Op-Ed: Here's Why You Should Open a Roth IRA for Your Kids

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  • Because there are no age restrictions on Roth IRA accounts, parents can use them to help their kids get a head start on both retirement savings and wealth-building goals.
  • A child must have some earned income to contribute to a Roth IRA, but anyone can also contribute on behalf of an eligible child.
  • Schwab, Fidelity, E*Trade and many other firms offer custodial Roth IRA accounts for kids.

How would it feel to give your children an enormous leg up on saving for retirement while also helping them form healthy money habits?

The answer could be opening a Roth individual retirement account for them.

To start, a Roth IRA is a special retirement account that allows participants to receive tax-free income in retirement. There are no age restrictions; therefore, a child can have a Roth IRA account and get a great head start on both their retirement savings and wealth-building goals.

It is important to know that a child must have some earned income to contribute to a Roth IRA, but anyone can also contribute on behalf of an eligible child.

The IRS will consider earnings from a part-time afterschool job or summer working experience as eligible to be invested in a Roth IRA. However, savvy business owners might also hire their children to help with filing, cleaning or other tasks that allow the owner to help their child get this huge leg up on retirement savings.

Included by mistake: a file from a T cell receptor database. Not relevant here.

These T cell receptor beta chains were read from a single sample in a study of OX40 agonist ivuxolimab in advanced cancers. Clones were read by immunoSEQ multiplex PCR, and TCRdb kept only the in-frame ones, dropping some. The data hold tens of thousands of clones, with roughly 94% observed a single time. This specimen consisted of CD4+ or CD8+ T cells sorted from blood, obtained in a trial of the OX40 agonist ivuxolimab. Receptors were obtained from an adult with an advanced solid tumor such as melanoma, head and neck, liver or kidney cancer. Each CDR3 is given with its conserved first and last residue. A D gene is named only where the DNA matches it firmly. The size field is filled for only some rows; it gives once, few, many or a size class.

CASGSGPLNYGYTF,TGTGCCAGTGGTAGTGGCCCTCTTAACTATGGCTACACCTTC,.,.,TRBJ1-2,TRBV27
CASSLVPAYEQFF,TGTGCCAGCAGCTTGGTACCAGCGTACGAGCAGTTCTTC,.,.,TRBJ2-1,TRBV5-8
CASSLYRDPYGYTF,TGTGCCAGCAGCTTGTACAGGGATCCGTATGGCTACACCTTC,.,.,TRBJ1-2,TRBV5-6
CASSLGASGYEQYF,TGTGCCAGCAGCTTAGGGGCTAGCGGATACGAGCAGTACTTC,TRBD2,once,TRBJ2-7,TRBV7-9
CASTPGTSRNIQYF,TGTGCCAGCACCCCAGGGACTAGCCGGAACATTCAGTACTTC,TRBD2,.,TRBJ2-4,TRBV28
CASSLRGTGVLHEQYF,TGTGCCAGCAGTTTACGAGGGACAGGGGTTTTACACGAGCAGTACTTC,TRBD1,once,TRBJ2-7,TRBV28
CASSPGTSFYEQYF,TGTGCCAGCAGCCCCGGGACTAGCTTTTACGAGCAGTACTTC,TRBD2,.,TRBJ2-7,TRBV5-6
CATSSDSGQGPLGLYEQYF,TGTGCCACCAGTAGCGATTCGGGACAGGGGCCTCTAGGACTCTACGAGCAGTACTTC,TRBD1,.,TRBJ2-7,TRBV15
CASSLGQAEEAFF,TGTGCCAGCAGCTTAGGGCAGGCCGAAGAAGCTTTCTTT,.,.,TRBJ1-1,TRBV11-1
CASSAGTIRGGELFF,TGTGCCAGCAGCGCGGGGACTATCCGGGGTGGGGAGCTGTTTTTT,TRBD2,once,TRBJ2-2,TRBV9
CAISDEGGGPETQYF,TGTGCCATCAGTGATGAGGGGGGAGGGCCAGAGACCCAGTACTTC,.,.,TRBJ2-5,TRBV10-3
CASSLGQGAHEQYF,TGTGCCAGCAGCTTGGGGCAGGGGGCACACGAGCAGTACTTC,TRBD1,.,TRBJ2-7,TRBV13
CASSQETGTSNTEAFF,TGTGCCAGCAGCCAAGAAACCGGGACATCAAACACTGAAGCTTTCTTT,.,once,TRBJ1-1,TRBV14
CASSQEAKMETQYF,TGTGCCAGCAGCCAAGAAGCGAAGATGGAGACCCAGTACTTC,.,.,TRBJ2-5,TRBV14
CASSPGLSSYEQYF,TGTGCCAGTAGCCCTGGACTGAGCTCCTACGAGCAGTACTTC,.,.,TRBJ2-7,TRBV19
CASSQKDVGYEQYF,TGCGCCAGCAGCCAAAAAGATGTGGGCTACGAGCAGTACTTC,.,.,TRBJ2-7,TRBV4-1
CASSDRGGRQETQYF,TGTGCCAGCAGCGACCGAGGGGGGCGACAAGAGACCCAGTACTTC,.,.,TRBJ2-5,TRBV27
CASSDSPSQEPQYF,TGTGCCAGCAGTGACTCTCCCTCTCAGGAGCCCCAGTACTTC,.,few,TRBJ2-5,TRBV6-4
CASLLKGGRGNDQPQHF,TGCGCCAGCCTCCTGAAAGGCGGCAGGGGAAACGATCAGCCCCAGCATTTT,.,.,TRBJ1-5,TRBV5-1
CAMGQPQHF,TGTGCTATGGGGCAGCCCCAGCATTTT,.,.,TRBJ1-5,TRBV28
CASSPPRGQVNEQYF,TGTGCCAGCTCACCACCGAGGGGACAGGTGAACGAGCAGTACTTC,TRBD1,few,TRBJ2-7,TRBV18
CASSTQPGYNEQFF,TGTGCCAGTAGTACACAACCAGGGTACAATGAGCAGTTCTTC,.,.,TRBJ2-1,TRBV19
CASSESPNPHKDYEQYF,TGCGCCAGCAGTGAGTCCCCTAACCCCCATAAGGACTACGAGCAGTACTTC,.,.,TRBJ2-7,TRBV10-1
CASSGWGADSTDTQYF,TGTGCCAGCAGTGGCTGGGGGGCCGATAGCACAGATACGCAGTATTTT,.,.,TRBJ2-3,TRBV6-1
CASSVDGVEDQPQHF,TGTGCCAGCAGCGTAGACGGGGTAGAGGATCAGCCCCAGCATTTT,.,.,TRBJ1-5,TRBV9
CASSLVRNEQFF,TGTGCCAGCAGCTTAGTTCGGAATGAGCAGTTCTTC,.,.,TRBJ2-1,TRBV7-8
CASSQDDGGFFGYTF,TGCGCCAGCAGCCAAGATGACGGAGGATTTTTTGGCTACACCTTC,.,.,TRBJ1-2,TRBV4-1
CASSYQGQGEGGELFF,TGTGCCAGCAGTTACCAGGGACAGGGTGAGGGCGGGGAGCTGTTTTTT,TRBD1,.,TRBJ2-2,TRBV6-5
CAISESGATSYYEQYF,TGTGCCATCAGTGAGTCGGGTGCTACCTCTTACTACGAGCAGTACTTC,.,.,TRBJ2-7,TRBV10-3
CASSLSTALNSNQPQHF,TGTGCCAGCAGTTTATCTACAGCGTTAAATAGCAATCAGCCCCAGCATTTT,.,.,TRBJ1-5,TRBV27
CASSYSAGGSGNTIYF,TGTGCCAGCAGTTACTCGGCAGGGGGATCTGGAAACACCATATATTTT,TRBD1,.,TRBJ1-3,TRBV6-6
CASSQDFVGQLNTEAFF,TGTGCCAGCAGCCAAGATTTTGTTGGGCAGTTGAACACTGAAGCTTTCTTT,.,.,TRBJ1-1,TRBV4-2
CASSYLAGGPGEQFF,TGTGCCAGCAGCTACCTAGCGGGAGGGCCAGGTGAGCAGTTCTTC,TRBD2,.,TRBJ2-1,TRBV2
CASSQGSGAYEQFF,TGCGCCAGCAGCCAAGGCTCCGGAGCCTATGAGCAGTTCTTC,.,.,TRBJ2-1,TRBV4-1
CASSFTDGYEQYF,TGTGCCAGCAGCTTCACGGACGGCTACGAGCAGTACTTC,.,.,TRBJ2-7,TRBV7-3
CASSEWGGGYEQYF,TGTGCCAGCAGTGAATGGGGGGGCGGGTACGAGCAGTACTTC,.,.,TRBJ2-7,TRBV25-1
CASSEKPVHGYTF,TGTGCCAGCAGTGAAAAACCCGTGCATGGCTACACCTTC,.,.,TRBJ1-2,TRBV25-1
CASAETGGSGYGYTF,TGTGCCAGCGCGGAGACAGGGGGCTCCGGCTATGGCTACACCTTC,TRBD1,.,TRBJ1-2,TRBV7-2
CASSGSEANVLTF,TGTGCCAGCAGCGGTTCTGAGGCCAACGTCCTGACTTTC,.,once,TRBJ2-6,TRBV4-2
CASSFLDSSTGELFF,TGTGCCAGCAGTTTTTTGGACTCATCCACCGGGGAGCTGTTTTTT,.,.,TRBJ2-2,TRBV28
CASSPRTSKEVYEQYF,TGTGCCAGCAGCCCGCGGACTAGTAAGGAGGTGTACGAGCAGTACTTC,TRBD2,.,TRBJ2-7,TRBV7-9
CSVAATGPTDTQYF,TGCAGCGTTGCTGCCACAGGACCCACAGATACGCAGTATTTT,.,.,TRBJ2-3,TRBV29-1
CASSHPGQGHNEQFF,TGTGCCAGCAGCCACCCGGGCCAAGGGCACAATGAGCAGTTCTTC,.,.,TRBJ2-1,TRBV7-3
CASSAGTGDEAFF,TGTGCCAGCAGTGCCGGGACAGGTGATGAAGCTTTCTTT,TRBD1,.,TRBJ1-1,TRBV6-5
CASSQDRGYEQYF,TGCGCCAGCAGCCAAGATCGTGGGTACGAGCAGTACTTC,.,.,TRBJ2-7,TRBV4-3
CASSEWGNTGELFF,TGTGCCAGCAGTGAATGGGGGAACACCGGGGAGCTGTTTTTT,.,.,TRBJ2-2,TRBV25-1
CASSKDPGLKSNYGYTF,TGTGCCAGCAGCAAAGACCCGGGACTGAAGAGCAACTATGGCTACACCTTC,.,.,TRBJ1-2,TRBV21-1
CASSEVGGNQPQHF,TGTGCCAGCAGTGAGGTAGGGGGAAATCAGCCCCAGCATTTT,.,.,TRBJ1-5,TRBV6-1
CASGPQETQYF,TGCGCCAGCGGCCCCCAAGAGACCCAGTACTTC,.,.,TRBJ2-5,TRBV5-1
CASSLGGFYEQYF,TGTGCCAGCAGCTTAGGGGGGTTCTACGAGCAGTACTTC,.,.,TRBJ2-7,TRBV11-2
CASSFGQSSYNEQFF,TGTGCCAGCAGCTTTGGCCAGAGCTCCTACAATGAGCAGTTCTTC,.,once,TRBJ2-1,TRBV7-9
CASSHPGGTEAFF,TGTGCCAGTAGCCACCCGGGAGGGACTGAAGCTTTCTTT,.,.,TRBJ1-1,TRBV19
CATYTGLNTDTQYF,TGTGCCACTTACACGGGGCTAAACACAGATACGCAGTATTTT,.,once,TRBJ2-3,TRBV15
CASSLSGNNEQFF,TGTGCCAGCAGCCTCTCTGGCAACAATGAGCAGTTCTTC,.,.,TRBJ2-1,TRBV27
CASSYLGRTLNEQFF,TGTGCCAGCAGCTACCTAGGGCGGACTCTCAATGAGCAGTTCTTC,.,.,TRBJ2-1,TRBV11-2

Here's how Roth IRAs work

When your child adds cash to their Roth IRA account, they do not get any tax breaks — which would not be valuable to them, in any case, as children's tax rates are typically very low. However, the valuable tax benefits come on the back end.

Your child will be able to withdraw their contributions and earnings 100% tax-free once they are over age 59½ (based on current rules). Both the investment made and all the interest, dividends and growth on these assets escape the clutches of Uncle Sam and will accumulate a nice pot of cash over time.

If your child needs access to the investment account sooner, they can withdraw their contributions tax- and penalty-free for any purpose, if they have owned the account for at least five years.

Why Roth IRAs are ideal for kids

Children have decades for their Roth IRA contributions to grow, tax-free. The power of compounding works by exponentially increasing the account's value. First, all profit earned will be added back to the principal amount, and then reinvested in the stock market to accelerate account growth.

A famous polymath, inventor, scientist and diplomat also praised the power of compounding during his life. Benjamin Franklin commented: "Money makes money. And the money that money makes, makes money." Franklin's definition of compounding is spot on and why saving as much as you can at a young age is powerful.

The Rule of 72

While compounding may sound complicated, especially if you don't have spreadsheet software, you can use a formula to do these calculations in your head. The Rule of 72 is a helpful method to figure out how long it will take to double your cash.